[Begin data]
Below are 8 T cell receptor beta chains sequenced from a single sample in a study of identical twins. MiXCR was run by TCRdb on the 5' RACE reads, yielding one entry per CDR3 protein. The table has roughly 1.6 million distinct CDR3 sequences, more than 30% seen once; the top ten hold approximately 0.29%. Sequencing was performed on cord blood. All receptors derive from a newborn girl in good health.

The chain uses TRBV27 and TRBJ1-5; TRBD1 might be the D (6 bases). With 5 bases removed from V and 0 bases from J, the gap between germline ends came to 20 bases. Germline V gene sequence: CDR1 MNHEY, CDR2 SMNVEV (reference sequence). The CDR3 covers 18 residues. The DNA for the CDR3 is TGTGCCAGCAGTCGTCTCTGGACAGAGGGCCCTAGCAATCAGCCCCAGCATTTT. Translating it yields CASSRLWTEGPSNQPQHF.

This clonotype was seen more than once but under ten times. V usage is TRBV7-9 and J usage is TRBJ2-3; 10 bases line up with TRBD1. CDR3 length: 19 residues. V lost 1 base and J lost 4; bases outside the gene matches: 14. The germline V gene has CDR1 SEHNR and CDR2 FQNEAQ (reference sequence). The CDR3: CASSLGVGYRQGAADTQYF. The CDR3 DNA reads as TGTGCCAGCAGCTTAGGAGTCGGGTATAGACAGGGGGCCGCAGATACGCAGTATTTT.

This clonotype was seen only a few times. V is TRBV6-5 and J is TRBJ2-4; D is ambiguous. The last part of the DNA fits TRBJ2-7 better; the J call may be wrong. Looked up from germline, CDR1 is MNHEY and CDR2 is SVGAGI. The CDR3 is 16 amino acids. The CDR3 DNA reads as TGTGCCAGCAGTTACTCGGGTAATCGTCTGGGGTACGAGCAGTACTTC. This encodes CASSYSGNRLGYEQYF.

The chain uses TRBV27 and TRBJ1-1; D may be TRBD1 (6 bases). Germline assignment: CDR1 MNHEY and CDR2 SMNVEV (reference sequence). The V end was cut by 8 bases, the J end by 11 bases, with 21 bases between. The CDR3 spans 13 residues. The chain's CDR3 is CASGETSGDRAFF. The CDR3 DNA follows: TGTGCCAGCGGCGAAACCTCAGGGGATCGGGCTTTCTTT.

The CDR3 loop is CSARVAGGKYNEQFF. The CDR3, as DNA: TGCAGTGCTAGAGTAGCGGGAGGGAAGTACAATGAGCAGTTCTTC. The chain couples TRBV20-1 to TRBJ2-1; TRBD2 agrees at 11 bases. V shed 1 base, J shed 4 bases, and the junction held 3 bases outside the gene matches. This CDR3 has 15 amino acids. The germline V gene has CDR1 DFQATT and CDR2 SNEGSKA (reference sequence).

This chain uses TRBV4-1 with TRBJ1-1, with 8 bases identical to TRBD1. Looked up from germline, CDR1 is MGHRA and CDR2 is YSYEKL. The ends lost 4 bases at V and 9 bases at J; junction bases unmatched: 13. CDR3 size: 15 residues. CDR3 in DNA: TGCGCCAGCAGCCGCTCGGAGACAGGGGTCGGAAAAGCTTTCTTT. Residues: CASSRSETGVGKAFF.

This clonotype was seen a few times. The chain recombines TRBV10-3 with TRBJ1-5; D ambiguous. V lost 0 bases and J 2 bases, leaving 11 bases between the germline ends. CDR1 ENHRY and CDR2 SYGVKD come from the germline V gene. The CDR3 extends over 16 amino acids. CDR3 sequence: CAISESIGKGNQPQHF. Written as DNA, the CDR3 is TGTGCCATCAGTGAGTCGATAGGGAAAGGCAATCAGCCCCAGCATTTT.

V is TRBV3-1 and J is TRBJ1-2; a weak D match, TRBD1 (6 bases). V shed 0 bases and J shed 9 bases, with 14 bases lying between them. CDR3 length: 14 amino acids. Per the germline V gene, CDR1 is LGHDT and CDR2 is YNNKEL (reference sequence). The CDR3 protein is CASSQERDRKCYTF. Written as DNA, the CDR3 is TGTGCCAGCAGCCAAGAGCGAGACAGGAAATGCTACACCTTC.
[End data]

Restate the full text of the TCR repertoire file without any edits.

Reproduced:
Below are 8 T cell receptor beta chains sequenced from a single sample in a study of identical twins. MiXCR was run by TCRdb on the 5' RACE reads, yielding one entry per CDR3 protein. The table has roughly 1.6 million distinct CDR3 sequences, more than 30% seen once; the top ten hold approximately 0.29%. Sequencing was performed on cord blood. All receptors derive from a newborn girl in good health.

The chain uses TRBV27 and TRBJ1-5; TRBD1 might be the D (6 bases). With 5 bases removed from V and 0 bases from J, the gap between germline ends came to 20 bases. Germline V gene sequence: CDR1 MNHEY, CDR2 SMNVEV (reference sequence). The CDR3 covers 18 residues. The DNA for the CDR3 is TGTGCCAGCAGTCGTCTCTGGACAGAGGGCCCTAGCAATCAGCCCCAGCATTTT. Translating it yields CASSRLWTEGPSNQPQHF.

This clonotype was seen more than once but under ten times. V usage is TRBV7-9 and J usage is TRBJ2-3; 10 bases line up with TRBD1. CDR3 length: 19 residues. V lost 1 base and J lost 4; bases outside the gene matches: 14. The germline V gene has CDR1 SEHNR and CDR2 FQNEAQ (reference sequence). The CDR3: CASSLGVGYRQGAADTQYF. The CDR3 DNA reads as TGTGCCAGCAGCTTAGGAGTCGGGTATAGACAGGGGGCCGCAGATACGCAGTATTTT.

This clonotype was seen only a few times. V is TRBV6-5 and J is TRBJ2-4; D is ambiguous. The last part of the DNA fits TRBJ2-7 better; the J call may be wrong. Looked up from germline, CDR1 is MNHEY and CDR2 is SVGAGI. The CDR3 is 16 amino acids. The CDR3 DNA reads as TGTGCCAGCAGTTACTCGGGTAATCGTCTGGGGTACGAGCAGTACTTC. This encodes CASSYSGNRLGYEQYF.

The chain uses TRBV27 and TRBJ1-1; D may be TRBD1 (6 bases). Germline assignment: CDR1 MNHEY and CDR2 SMNVEV (reference sequence). The V end was cut by 8 bases, the J end by 11 bases, with 21 bases between. The CDR3 spans 13 residues. The chain's CDR3 is CASGETSGDRAFF. The CDR3 DNA follows: TGTGCCAGCGGCGAAACCTCAGGGGATCGGGCTTTCTTT.

The CDR3 loop is CSARVAGGKYNEQFF. The CDR3, as DNA: TGCAGTGCTAGAGTAGCGGGAGGGAAGTACAATGAGCAGTTCTTC. The chain couples TRBV20-1 to TRBJ2-1; TRBD2 agrees at 11 bases. V shed 1 base, J shed 4 bases, and the junction held 3 bases outside the gene matches. This CDR3 has 15 amino acids. The germline V gene has CDR1 DFQATT and CDR2 SNEGSKA (reference sequence).

This chain uses TRBV4-1 with TRBJ1-1, with 8 bases identical to TRBD1. Looked up from germline, CDR1 is MGHRA and CDR2 is YSYEKL. The ends lost 4 bases at V and 9 bases at J; junction bases unmatched: 13. CDR3 size: 15 residues. CDR3 in DNA: TGCGCCAGCAGCCGCTCGGAGACAGGGGTCGGAAAAGCTTTCTTT. Residues: CASSRSETGVGKAFF.

This clonotype was seen a few times. The chain recombines TRBV10-3 with TRBJ1-5; D ambiguous. V lost 0 bases and J 2 bases, leaving 11 bases between the germline ends. CDR1 ENHRY and CDR2 SYGVKD come from the germline V gene. The CDR3 extends over 16 amino acids. CDR3 sequence: CAISESIGKGNQPQHF. Written as DNA, the CDR3 is TGTGCCATCAGTGAGTCGATAGGGAAAGGCAATCAGCCCCAGCATTTT.

V is TRBV3-1 and J is TRBJ1-2; a weak D match, TRBD1 (6 bases). V shed 0 bases and J shed 9 bases, with 14 bases lying between them. CDR3 length: 14 amino acids. Per the germline V gene, CDR1 is LGHDT and CDR2 is YNNKEL (reference sequence). The CDR3 protein is CASSQERDRKCYTF. Written as DNA, the CDR3 is TGTGCCAGCAGCCAAGAGCGAGACAGGAAATGCTACACCTTC.